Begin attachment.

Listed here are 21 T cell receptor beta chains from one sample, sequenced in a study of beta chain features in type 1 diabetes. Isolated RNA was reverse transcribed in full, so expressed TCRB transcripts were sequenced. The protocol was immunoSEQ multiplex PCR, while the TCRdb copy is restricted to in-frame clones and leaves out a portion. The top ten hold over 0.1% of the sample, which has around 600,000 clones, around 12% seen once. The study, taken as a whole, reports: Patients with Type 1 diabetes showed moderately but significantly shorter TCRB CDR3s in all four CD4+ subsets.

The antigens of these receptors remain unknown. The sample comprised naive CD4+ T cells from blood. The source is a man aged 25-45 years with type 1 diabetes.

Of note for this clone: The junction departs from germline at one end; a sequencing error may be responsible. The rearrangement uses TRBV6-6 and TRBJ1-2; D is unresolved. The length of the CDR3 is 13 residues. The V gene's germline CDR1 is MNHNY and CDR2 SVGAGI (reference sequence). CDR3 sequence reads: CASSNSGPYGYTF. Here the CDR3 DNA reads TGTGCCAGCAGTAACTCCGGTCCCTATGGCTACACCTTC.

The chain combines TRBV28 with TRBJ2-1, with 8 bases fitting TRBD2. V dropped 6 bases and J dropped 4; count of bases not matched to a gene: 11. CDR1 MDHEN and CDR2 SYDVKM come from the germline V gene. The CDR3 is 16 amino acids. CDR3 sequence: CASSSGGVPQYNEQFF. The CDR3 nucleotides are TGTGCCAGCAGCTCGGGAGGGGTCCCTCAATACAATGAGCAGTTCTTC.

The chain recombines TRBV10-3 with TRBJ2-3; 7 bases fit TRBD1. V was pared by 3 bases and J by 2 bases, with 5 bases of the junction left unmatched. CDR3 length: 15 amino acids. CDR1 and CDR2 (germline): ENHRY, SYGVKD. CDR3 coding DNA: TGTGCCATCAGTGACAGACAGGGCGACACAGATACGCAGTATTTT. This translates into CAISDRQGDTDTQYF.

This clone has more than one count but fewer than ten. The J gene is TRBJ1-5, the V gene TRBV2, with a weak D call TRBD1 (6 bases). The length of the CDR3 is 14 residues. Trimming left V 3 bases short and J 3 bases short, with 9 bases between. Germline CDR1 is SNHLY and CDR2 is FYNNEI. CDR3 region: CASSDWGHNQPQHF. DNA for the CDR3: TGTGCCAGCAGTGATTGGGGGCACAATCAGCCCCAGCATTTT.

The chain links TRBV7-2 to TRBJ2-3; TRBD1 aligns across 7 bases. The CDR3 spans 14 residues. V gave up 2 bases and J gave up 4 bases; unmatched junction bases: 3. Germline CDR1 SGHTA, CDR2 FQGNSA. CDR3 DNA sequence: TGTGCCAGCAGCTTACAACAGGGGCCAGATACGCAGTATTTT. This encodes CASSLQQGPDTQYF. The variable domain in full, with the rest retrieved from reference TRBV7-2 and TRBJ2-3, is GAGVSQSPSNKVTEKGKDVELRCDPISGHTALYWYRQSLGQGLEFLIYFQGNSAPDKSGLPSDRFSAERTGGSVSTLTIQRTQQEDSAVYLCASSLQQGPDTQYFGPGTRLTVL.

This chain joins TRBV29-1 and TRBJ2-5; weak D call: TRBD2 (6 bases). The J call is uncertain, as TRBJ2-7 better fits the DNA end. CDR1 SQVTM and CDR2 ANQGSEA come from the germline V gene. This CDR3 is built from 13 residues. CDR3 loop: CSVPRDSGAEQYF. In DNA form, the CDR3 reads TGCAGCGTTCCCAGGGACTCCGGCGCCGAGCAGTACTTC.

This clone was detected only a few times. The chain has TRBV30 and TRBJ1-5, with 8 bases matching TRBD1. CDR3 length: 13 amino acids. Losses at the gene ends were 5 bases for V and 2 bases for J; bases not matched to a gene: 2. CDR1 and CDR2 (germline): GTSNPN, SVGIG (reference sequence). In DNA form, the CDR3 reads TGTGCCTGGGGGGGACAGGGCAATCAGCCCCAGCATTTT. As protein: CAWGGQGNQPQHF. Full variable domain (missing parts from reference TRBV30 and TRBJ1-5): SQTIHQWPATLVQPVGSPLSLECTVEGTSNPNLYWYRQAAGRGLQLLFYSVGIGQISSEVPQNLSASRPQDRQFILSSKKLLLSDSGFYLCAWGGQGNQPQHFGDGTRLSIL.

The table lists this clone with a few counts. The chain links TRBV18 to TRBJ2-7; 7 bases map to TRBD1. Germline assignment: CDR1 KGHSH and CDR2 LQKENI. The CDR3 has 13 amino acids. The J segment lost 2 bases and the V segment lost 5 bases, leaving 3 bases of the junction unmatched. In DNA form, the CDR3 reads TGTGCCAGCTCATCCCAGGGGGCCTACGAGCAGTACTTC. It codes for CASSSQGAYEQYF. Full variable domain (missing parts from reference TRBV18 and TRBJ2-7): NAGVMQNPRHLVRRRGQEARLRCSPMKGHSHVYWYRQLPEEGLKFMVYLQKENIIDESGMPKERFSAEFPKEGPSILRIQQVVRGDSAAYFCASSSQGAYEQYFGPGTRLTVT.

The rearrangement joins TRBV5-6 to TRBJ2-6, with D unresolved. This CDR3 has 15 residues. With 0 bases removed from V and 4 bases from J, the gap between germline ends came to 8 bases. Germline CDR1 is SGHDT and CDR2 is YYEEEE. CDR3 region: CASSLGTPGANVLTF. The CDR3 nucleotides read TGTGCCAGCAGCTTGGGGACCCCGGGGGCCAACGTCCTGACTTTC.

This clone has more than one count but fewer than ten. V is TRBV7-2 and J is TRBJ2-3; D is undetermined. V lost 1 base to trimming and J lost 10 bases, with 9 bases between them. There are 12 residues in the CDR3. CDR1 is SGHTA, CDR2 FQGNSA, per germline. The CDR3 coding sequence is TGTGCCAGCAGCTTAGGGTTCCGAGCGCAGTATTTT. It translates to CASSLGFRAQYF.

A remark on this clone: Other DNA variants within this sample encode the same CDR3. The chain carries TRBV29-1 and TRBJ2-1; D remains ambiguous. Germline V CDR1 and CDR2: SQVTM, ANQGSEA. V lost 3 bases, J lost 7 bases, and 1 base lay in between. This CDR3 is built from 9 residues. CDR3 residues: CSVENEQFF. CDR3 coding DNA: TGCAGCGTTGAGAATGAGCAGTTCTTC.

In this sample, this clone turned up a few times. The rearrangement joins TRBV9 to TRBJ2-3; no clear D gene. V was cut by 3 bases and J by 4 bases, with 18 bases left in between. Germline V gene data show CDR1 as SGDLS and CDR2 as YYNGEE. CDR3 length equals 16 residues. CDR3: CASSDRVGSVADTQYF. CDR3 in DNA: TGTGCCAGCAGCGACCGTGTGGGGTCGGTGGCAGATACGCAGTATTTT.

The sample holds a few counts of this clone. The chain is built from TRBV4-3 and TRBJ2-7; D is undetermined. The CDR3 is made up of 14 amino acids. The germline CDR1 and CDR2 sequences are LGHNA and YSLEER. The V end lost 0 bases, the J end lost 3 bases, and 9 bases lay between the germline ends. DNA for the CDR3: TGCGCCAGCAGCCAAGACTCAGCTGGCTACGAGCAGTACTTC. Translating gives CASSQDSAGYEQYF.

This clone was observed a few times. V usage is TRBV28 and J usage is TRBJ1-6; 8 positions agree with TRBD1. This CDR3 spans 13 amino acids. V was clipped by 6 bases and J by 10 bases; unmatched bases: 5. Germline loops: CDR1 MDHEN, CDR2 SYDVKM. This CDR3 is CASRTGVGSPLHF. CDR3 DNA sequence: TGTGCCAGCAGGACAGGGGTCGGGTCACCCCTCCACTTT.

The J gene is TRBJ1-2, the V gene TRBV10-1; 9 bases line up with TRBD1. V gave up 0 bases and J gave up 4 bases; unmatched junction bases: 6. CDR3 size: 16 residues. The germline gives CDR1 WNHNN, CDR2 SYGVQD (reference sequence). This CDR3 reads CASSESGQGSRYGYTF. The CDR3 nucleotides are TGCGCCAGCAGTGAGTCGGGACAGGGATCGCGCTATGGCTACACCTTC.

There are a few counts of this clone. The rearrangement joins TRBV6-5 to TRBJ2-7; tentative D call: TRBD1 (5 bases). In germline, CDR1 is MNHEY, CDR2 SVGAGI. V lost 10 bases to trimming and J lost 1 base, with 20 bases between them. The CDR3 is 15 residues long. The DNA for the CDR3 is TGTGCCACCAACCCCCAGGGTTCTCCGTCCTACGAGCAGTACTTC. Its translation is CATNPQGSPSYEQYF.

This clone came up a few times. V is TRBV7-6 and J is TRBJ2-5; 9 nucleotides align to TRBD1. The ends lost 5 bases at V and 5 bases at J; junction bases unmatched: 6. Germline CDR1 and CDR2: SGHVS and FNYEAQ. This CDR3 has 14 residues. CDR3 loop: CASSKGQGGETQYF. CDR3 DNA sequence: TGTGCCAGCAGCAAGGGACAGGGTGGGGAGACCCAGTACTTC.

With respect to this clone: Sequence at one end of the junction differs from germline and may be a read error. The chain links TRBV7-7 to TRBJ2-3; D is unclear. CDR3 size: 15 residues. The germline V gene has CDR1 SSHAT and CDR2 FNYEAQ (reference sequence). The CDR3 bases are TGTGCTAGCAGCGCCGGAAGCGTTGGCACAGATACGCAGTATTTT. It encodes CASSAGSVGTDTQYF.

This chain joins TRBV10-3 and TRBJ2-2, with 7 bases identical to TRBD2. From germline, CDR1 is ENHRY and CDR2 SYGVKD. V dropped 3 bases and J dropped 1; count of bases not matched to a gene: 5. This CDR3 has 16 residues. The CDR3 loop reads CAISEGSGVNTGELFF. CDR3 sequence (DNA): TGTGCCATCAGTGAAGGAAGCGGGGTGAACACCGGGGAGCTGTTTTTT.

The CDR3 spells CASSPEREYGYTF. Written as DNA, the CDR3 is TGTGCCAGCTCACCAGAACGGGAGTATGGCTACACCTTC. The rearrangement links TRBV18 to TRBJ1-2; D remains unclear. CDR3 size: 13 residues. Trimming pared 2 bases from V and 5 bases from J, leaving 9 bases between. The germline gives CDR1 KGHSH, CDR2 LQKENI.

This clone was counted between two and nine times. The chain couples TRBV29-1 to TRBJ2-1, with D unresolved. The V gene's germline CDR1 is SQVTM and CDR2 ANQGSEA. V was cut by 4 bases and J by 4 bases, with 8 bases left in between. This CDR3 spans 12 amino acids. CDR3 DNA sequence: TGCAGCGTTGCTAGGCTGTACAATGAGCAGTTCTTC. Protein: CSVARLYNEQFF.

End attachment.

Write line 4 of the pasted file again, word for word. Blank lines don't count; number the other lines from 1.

The chain combines TRBV28 with TRBJ2-1, with 8 bases fitting TRBD2. V dropped 6 bases and J dropped 4; count of bases not matched to a gene: 11. CDR1 MDHEN and CDR2 SYDVKM come from the germline V gene. The CDR3 is 16 amino acids. CDR3 sequence: CASSSGGVPQYNEQFF. The CDR3 nucleotides are TGTGCCAGCAGCTCGGGAGGGGTCCCTCAATACAATGAGCAGTTCTTC.